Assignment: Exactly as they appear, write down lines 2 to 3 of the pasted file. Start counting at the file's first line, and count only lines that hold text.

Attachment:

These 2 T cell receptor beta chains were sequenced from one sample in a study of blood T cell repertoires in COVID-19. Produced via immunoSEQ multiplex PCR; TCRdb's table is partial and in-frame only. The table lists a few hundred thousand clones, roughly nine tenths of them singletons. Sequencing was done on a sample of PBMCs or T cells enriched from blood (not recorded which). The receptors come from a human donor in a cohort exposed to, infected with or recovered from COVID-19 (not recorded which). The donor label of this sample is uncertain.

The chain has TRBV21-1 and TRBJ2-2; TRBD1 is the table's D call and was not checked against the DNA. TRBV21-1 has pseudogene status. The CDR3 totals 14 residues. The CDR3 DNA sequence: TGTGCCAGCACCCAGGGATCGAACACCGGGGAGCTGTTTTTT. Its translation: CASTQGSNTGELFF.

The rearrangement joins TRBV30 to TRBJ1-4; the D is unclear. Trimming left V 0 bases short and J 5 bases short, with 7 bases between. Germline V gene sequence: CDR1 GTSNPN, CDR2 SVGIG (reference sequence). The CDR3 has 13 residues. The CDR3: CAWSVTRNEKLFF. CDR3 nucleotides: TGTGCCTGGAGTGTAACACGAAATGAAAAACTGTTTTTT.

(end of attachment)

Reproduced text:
The chain has TRBV21-1 and TRBJ2-2; TRBD1 is the table's D call and was not checked against the DNA. TRBV21-1 has pseudogene status. The CDR3 totals 14 residues. The CDR3 DNA sequence: TGTGCCAGCACCCAGGGATCGAACACCGGGGAGCTGTTTTTT. Its translation: CASTQGSNTGELFF.

The rearrangement joins TRBV30 to TRBJ1-4; the D is unclear. Trimming left V 0 bases short and J 5 bases short, with 7 bases between. Germline V gene sequence: CDR1 GTSNPN, CDR2 SVGIG (reference sequence). The CDR3 has 13 residues. The CDR3: CAWSVTRNEKLFF. CDR3 nucleotides: TGTGCCTGGAGTGTAACACGAAATGAAAAACTGTTTTTT.